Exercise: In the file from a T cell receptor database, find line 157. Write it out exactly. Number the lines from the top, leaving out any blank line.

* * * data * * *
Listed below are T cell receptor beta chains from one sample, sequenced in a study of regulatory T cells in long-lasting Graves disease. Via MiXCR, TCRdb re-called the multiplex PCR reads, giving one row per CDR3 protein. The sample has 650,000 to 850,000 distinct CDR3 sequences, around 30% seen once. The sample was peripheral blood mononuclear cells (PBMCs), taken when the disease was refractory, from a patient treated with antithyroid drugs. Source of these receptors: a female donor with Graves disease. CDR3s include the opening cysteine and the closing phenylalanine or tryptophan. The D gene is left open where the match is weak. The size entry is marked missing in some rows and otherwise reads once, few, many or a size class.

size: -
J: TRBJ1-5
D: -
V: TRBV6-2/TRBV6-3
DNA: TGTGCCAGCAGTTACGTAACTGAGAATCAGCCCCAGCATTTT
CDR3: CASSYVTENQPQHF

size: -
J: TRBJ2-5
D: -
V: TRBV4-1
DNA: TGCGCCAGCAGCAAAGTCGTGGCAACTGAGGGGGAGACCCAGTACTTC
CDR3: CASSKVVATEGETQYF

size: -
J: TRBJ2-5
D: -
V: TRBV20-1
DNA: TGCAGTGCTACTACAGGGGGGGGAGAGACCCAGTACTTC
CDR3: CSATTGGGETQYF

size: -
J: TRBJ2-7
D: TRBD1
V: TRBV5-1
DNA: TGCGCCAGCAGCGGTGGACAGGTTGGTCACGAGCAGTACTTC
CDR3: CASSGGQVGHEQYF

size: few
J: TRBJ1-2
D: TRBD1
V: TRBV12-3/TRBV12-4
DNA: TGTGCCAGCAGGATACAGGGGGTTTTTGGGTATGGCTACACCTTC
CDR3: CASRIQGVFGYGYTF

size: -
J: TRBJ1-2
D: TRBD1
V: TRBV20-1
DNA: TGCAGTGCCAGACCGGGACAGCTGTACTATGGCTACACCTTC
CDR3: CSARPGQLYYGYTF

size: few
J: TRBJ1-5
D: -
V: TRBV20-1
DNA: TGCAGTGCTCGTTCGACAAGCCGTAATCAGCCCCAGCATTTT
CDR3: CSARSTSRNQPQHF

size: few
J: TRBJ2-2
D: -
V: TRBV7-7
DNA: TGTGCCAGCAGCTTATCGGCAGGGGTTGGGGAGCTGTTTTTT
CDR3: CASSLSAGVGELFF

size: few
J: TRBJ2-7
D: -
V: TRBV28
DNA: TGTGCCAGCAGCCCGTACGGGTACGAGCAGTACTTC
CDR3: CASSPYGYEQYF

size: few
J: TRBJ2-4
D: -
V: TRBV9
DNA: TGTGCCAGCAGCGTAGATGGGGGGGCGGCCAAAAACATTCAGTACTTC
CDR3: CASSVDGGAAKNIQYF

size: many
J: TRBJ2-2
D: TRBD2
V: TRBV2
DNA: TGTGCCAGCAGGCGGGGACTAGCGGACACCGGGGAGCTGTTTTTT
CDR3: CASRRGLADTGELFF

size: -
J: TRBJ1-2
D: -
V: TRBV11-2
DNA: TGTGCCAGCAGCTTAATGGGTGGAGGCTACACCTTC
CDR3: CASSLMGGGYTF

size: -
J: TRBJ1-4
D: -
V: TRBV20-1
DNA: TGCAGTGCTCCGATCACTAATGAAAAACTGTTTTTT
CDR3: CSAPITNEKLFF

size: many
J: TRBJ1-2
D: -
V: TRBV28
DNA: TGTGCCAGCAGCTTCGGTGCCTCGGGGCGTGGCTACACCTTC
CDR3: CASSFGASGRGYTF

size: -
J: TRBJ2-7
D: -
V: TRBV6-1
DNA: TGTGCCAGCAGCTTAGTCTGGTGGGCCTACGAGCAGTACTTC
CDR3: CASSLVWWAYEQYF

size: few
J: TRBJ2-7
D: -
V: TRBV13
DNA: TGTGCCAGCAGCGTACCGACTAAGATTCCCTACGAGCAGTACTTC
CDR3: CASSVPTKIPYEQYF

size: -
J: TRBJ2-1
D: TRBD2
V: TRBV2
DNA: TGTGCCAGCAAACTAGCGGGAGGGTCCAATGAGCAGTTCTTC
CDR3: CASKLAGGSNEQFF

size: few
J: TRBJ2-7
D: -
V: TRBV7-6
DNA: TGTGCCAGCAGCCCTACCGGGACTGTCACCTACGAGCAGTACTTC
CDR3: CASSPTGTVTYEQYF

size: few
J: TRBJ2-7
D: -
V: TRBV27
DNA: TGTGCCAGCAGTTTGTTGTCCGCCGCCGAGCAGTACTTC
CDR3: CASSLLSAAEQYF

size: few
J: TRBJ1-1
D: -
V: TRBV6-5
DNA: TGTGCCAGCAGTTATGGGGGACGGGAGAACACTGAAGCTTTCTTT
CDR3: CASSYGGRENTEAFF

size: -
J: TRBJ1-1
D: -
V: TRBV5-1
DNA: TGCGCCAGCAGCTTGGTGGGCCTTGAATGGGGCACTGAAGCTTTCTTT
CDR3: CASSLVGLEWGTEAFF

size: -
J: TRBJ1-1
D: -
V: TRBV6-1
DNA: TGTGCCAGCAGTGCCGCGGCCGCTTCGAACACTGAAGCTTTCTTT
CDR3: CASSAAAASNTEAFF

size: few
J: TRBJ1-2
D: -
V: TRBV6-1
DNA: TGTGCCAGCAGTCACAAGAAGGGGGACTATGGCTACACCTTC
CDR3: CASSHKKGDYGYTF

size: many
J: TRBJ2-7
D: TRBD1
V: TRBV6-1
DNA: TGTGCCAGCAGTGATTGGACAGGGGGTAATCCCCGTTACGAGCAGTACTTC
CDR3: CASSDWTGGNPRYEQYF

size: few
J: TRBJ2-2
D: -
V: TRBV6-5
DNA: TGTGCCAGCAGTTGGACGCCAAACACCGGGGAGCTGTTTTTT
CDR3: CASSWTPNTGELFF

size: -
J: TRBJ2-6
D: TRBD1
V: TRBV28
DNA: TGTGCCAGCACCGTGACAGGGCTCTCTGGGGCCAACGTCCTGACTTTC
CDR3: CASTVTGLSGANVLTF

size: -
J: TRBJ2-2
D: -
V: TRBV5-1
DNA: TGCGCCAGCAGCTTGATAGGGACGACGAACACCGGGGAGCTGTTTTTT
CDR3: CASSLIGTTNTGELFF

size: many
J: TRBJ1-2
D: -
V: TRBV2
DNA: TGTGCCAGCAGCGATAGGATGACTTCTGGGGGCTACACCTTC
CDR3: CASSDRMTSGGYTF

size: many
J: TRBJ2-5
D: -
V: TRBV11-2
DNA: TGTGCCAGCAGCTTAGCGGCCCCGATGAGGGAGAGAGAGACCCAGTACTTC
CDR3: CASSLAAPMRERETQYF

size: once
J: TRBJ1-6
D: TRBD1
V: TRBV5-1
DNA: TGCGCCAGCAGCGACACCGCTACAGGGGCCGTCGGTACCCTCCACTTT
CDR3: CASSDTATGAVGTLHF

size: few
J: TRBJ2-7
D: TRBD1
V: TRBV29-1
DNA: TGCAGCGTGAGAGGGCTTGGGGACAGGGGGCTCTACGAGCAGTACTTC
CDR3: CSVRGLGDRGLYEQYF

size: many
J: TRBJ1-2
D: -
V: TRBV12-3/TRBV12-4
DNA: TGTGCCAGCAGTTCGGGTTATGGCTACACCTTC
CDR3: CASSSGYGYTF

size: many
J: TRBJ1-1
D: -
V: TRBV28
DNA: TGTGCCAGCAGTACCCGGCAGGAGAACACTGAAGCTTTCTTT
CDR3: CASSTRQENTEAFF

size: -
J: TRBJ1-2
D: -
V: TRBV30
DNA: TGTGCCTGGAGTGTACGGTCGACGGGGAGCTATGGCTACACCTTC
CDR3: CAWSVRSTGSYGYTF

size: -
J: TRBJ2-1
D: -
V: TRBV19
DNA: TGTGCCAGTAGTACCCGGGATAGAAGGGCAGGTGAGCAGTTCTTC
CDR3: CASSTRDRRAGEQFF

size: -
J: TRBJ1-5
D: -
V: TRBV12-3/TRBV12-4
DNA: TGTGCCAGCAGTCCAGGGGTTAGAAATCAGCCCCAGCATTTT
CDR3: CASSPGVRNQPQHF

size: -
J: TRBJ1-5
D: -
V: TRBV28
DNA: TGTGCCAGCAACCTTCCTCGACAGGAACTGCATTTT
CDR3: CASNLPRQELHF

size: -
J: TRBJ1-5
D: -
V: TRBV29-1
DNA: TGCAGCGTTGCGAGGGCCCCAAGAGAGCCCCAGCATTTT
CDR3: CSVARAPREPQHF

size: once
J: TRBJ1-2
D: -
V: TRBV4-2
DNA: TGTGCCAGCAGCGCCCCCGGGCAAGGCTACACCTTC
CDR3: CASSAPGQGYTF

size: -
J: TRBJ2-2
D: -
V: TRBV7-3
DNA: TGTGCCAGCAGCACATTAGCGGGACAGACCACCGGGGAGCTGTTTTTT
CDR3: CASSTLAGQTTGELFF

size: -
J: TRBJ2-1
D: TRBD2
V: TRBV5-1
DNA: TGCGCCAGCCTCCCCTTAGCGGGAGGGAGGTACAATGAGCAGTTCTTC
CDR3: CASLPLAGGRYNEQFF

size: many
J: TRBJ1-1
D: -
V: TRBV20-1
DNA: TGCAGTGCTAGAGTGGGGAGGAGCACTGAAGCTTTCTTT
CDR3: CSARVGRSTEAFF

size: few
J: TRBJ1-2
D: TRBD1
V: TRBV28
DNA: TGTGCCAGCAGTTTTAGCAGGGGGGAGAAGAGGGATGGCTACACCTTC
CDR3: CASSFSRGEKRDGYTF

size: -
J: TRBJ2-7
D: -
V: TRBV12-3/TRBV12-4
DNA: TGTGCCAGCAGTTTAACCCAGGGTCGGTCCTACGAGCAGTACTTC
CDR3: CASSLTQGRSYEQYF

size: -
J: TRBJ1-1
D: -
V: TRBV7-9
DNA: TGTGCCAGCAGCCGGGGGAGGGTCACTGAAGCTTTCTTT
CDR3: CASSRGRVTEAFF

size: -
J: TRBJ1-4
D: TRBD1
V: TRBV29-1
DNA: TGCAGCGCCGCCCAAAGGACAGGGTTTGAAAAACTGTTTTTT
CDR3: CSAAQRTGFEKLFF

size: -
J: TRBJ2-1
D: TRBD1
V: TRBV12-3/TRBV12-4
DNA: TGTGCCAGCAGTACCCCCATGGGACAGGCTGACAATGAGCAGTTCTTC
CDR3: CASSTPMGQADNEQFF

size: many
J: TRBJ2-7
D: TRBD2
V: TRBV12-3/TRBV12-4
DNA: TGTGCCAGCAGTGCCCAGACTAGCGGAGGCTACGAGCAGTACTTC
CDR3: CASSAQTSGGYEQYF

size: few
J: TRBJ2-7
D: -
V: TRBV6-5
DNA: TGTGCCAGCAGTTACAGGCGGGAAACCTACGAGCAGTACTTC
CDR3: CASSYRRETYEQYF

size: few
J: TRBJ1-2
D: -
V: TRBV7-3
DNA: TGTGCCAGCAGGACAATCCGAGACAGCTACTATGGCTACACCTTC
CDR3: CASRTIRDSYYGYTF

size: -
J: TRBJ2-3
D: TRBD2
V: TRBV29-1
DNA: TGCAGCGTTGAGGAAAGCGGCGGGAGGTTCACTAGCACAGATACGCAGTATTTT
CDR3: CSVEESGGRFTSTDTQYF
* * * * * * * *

CDR3: CASTVTGLSGANVLTF